Bearberry is a small evergreen shrub native to Europe and North America; to the genus arctostaphylos several species belong, widespread in the temperate regions of the northern hemisphere, they are shrubs of various sizes, from the small ground cover, to the trees, as in the case of A. glandulosa. This ground cover plant produces long prostrate or climbing stems, from which erect stems branch, 15-20 cm high, with slow development but dense and compact; the thin stems are covered with a reddish bark, which tends to fall apart over the years. The leaves are alternate, spatula-shaped, 5-7 cm long, dark green, shiny and leathery; during the cold season they can become reddish or bronze. In spring it produces small racemes of white rose flowers, bell-shaped, similar to the flowers of the strawberry tree; in summer they are followed by bright red berries, which contain numerous seeds. These plants also develop in the wild in our country; it is easy to find some specimens in open, hilly or mountainous areas, sunny. There are some cultivars, larger than the wild plant, or with more brightly colored flowers; the leaves of arctostaphylos are used in herbal medicine.
Place the bearberry in full sunlight, or in the partial shade; these plants do not fear the winter cold, rather they can suffer during particularly hot summers, therefore it is advisable to place them in a partially shaded place during the summer months.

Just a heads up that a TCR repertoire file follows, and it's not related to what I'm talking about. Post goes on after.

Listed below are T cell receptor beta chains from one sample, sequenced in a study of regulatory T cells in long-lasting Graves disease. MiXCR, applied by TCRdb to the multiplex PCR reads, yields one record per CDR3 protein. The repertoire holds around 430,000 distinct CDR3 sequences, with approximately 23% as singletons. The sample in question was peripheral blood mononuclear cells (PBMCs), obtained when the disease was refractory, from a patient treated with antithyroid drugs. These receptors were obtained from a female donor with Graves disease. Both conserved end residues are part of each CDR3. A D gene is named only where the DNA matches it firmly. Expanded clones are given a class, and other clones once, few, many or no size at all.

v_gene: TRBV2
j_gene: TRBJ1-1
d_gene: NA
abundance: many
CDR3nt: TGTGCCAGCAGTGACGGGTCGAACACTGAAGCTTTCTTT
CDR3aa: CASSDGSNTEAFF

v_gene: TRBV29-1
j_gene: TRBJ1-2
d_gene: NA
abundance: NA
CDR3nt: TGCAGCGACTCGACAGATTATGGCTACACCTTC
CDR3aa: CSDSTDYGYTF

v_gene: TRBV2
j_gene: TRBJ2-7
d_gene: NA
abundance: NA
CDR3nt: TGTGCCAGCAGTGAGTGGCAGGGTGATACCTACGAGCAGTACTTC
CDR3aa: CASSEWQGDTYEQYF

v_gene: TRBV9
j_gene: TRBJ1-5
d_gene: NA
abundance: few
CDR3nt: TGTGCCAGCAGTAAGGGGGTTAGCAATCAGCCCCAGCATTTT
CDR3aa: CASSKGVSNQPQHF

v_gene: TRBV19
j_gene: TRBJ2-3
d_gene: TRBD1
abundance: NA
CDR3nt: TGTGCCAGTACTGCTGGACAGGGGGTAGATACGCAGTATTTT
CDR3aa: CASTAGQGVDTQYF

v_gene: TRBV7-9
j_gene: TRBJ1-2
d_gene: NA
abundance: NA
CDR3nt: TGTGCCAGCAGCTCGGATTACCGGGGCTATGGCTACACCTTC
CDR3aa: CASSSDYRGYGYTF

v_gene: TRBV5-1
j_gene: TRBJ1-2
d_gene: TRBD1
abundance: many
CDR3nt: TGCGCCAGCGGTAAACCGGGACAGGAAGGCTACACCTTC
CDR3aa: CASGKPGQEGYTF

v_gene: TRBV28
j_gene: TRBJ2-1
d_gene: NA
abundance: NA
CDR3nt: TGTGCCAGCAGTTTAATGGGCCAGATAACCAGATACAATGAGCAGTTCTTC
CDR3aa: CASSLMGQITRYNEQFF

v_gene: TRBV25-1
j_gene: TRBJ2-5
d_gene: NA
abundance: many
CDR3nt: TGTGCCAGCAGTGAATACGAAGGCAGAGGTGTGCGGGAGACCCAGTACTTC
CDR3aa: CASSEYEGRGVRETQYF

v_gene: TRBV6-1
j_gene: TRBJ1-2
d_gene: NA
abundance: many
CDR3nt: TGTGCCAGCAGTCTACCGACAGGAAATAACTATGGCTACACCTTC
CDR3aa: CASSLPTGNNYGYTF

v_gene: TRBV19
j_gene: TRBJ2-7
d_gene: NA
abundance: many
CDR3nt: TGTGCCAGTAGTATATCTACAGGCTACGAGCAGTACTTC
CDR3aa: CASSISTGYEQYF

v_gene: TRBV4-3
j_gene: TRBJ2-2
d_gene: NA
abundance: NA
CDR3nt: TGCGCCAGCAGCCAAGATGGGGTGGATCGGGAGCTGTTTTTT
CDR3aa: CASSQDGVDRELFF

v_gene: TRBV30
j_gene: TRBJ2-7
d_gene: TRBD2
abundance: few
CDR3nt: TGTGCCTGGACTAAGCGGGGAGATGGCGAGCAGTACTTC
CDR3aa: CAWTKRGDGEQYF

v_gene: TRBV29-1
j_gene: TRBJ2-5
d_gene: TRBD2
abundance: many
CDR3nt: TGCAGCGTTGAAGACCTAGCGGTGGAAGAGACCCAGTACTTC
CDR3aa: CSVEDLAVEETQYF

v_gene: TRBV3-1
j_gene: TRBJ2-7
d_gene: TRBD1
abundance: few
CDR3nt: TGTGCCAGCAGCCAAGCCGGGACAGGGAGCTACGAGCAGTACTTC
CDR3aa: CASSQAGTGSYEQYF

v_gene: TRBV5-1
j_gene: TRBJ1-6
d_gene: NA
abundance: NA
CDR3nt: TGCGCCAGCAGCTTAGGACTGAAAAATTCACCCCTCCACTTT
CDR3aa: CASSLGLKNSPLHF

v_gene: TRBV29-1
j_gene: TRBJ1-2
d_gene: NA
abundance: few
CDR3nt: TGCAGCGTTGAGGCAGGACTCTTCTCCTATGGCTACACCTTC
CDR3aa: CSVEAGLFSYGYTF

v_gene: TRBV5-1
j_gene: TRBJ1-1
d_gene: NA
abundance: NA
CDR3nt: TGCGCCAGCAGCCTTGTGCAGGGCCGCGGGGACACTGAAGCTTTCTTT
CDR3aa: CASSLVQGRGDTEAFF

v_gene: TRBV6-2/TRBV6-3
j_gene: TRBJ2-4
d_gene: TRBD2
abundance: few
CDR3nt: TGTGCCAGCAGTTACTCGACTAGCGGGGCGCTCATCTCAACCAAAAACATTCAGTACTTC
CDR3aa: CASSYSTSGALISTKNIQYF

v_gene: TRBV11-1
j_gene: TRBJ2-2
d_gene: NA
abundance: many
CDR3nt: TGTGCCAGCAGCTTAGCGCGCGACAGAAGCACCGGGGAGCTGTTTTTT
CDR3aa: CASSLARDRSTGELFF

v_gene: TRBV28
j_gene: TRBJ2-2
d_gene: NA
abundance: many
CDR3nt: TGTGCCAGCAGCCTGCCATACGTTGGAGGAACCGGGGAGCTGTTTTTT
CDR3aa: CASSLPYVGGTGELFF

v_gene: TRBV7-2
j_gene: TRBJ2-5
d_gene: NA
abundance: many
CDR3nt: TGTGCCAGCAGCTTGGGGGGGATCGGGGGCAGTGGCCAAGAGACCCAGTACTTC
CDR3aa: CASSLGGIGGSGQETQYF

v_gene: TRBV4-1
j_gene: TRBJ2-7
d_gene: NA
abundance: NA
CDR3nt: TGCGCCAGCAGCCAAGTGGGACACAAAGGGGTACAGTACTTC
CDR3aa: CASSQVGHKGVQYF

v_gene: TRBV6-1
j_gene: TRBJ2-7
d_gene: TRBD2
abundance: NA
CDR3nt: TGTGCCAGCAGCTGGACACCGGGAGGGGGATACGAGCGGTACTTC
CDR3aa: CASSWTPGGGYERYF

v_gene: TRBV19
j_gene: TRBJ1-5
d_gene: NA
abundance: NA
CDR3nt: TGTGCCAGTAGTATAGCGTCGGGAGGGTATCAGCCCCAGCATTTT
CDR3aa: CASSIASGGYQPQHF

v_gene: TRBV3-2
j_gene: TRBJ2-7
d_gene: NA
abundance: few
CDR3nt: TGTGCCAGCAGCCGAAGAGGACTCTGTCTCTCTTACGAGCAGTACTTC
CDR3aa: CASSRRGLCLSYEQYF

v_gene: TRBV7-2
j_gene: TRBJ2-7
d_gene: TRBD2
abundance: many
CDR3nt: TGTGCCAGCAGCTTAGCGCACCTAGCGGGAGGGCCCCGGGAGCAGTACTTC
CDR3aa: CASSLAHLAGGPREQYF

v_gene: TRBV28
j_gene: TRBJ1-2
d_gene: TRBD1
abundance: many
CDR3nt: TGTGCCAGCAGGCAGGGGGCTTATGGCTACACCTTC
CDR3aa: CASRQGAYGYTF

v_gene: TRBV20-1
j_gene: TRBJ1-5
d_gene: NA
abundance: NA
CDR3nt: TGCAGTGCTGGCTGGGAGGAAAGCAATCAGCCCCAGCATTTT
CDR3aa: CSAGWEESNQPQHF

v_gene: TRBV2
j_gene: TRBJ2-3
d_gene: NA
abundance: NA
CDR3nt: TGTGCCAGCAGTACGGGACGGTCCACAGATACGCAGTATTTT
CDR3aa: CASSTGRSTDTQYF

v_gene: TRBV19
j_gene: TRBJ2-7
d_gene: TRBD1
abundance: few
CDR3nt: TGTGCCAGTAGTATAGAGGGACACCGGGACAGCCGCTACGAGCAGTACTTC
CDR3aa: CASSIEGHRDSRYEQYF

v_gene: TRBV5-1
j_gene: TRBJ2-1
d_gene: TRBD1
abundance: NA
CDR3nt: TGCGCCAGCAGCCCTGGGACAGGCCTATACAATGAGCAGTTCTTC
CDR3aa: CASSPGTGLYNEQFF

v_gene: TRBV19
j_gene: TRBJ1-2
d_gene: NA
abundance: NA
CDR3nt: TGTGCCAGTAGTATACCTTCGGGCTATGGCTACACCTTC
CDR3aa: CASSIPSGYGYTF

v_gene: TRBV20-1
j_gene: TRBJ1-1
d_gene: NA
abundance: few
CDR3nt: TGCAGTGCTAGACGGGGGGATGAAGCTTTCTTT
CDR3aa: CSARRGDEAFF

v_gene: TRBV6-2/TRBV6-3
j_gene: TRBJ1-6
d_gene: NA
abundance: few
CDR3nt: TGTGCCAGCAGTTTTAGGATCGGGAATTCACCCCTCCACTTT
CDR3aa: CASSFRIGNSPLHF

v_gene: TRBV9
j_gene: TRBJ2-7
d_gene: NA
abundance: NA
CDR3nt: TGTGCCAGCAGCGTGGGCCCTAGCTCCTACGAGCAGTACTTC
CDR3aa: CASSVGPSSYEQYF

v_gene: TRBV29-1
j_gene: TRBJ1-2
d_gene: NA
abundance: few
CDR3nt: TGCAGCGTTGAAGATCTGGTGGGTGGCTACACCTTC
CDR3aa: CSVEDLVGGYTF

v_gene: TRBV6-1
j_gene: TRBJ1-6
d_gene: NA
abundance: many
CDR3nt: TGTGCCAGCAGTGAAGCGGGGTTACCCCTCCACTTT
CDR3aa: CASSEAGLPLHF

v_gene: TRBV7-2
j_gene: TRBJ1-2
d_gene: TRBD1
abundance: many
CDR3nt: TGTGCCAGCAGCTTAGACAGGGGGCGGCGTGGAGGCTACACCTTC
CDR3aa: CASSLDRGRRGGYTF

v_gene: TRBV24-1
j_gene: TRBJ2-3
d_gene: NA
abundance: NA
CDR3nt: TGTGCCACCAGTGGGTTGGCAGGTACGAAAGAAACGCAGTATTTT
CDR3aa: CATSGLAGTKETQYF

The arctostaphylos need regular watering, but without excess: the soil must be kept slightly damp, but not soaked with water. Pay attention to watering, especially during the summer. In autumn, bury organic fertilizer near plants, or spread a slow release granular fertilizer on the ground.
The plants of arctostaphylos uva-ursi they prefer very well-drained soils, rich in humus, with a decidedly acid ph; it is generally used in peat, mixed with little sand and with leaf mold; the ready soil for acidophilic plants is equally suitable, better if added with little sand or pumice stone. These perennials are particularly suitable for rock gardens, since the rocks give the soil better drainage, while at the same time retaining a little moisture near the ground, so that the foot of the plants is constantly cool. Arctostaphylos develop in symbiosis with nitrogen-fixing bacteria, so they can develop without problems even in poor soils.
In spring it is possible to sow the small seeds contained in the berries of Arctostaphylos uva, not before having lightly rubbed them with sandpaper and to have placed them in warm water for at least 12 hours; these plants have a fairly slow growth, so they often propagate by apical cuttings. The new plants, obtained by seed or cuttings, must be cultivated in pots for at least two years before they can be planted; during implantation, be very careful not to touch the ground bread around the delicate roots, to avoid damage that can compromise the engraftment of the plants.
Bearberry - Arctostaphylos grapes: Pests and diseases
In too calcareous soils bearberry plants can suffer from ferric chlorosis.